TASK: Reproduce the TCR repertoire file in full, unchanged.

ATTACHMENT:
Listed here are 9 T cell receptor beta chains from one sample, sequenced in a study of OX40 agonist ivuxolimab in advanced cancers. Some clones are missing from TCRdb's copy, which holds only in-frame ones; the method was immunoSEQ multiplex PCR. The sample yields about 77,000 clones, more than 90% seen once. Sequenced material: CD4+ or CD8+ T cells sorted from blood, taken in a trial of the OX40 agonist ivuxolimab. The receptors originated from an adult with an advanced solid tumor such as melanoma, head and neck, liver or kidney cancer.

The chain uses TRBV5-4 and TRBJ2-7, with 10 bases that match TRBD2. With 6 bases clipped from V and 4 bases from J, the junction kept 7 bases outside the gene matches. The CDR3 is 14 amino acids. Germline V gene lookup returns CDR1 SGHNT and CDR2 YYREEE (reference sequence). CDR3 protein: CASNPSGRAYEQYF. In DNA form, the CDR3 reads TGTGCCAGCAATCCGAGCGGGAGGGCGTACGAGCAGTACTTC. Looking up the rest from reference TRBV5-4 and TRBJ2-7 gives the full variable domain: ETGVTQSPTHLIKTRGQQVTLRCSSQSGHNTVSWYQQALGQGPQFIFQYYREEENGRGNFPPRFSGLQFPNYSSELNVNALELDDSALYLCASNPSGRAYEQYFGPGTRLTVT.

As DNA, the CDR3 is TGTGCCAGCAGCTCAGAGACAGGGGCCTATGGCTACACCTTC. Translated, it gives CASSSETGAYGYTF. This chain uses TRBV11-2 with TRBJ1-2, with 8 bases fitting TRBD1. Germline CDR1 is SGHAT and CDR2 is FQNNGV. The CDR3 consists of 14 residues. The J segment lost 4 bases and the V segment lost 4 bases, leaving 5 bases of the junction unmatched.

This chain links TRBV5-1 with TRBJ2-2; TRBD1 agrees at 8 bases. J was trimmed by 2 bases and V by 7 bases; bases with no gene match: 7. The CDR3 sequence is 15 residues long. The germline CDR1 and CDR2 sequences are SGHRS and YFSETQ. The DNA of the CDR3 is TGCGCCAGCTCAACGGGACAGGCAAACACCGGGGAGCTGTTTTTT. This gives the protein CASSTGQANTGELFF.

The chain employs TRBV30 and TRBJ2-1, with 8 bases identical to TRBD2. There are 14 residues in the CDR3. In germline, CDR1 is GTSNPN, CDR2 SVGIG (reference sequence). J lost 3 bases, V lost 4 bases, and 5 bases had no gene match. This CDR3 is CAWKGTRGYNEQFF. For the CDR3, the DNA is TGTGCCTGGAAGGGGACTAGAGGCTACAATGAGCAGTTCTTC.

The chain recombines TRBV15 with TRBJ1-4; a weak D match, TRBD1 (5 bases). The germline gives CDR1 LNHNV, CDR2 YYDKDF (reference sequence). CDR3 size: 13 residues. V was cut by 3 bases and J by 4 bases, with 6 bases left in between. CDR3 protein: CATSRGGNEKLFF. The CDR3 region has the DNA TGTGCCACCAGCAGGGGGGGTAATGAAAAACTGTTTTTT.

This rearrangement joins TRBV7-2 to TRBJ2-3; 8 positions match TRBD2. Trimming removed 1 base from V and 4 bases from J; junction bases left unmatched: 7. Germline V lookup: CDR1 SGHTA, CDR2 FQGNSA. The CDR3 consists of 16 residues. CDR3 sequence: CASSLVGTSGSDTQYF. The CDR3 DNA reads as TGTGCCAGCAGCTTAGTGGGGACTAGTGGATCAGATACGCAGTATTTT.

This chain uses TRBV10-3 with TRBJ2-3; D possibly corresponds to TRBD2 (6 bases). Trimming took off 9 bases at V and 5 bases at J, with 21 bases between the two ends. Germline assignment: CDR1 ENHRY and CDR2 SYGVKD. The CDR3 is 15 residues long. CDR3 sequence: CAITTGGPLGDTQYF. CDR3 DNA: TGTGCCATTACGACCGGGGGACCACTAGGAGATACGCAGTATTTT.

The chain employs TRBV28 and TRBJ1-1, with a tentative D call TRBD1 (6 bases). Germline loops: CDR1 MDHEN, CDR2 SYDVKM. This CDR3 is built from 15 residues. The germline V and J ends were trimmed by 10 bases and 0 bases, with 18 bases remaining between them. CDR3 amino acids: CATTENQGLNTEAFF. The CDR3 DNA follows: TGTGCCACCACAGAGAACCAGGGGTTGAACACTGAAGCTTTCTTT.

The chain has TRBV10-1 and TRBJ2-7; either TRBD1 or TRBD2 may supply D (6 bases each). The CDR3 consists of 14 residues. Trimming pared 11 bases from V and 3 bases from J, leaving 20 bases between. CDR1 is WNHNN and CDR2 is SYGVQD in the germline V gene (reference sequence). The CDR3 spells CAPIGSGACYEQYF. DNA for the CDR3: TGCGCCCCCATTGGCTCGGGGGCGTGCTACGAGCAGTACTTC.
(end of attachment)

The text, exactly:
Listed here are 9 T cell receptor beta chains from one sample, sequenced in a study of OX40 agonist ivuxolimab in advanced cancers. Some clones are missing from TCRdb's copy, which holds only in-frame ones; the method was immunoSEQ multiplex PCR. The sample yields about 77,000 clones, more than 90% seen once. Sequenced material: CD4+ or CD8+ T cells sorted from blood, taken in a trial of the OX40 agonist ivuxolimab. The receptors originated from an adult with an advanced solid tumor such as melanoma, head and neck, liver or kidney cancer.

The chain uses TRBV5-4 and TRBJ2-7, with 10 bases that match TRBD2. With 6 bases clipped from V and 4 bases from J, the junction kept 7 bases outside the gene matches. The CDR3 is 14 amino acids. Germline V gene lookup returns CDR1 SGHNT and CDR2 YYREEE (reference sequence). CDR3 protein: CASNPSGRAYEQYF. In DNA form, the CDR3 reads TGTGCCAGCAATCCGAGCGGGAGGGCGTACGAGCAGTACTTC. Looking up the rest from reference TRBV5-4 and TRBJ2-7 gives the full variable domain: ETGVTQSPTHLIKTRGQQVTLRCSSQSGHNTVSWYQQALGQGPQFIFQYYREEENGRGNFPPRFSGLQFPNYSSELNVNALELDDSALYLCASNPSGRAYEQYFGPGTRLTVT.

As DNA, the CDR3 is TGTGCCAGCAGCTCAGAGACAGGGGCCTATGGCTACACCTTC. Translated, it gives CASSSETGAYGYTF. This chain uses TRBV11-2 with TRBJ1-2, with 8 bases fitting TRBD1. Germline CDR1 is SGHAT and CDR2 is FQNNGV. The CDR3 consists of 14 residues. The J segment lost 4 bases and the V segment lost 4 bases, leaving 5 bases of the junction unmatched.

This chain links TRBV5-1 with TRBJ2-2; TRBD1 agrees at 8 bases. J was trimmed by 2 bases and V by 7 bases; bases with no gene match: 7. The CDR3 sequence is 15 residues long. The germline CDR1 and CDR2 sequences are SGHRS and YFSETQ. The DNA of the CDR3 is TGCGCCAGCTCAACGGGACAGGCAAACACCGGGGAGCTGTTTTTT. This gives the protein CASSTGQANTGELFF.

The chain employs TRBV30 and TRBJ2-1, with 8 bases identical to TRBD2. There are 14 residues in the CDR3. In germline, CDR1 is GTSNPN, CDR2 SVGIG (reference sequence). J lost 3 bases, V lost 4 bases, and 5 bases had no gene match. This CDR3 is CAWKGTRGYNEQFF. For the CDR3, the DNA is TGTGCCTGGAAGGGGACTAGAGGCTACAATGAGCAGTTCTTC.

The chain recombines TRBV15 with TRBJ1-4; a weak D match, TRBD1 (5 bases). The germline gives CDR1 LNHNV, CDR2 YYDKDF (reference sequence). CDR3 size: 13 residues. V was cut by 3 bases and J by 4 bases, with 6 bases left in between. CDR3 protein: CATSRGGNEKLFF. The CDR3 region has the DNA TGTGCCACCAGCAGGGGGGGTAATGAAAAACTGTTTTTT.

This rearrangement joins TRBV7-2 to TRBJ2-3; 8 positions match TRBD2. Trimming removed 1 base from V and 4 bases from J; junction bases left unmatched: 7. Germline V lookup: CDR1 SGHTA, CDR2 FQGNSA. The CDR3 consists of 16 residues. CDR3 sequence: CASSLVGTSGSDTQYF. The CDR3 DNA reads as TGTGCCAGCAGCTTAGTGGGGACTAGTGGATCAGATACGCAGTATTTT.

This chain uses TRBV10-3 with TRBJ2-3; D possibly corresponds to TRBD2 (6 bases). Trimming took off 9 bases at V and 5 bases at J, with 21 bases between the two ends. Germline assignment: CDR1 ENHRY and CDR2 SYGVKD. The CDR3 is 15 residues long. CDR3 sequence: CAITTGGPLGDTQYF. CDR3 DNA: TGTGCCATTACGACCGGGGGACCACTAGGAGATACGCAGTATTTT.

The chain employs TRBV28 and TRBJ1-1, with a tentative D call TRBD1 (6 bases). Germline loops: CDR1 MDHEN, CDR2 SYDVKM. This CDR3 is built from 15 residues. The germline V and J ends were trimmed by 10 bases and 0 bases, with 18 bases remaining between them. CDR3 amino acids: CATTENQGLNTEAFF. The CDR3 DNA follows: TGTGCCACCACAGAGAACCAGGGGTTGAACACTGAAGCTTTCTTT.

The chain has TRBV10-1 and TRBJ2-7; either TRBD1 or TRBD2 may supply D (6 bases each). The CDR3 consists of 14 residues. Trimming pared 11 bases from V and 3 bases from J, leaving 20 bases between. CDR1 is WNHNN and CDR2 is SYGVQD in the germline V gene (reference sequence). The CDR3 spells CAPIGSGACYEQYF. DNA for the CDR3: TGCGCCCCCATTGGCTCGGGGGCGTGCTACGAGCAGTACTTC.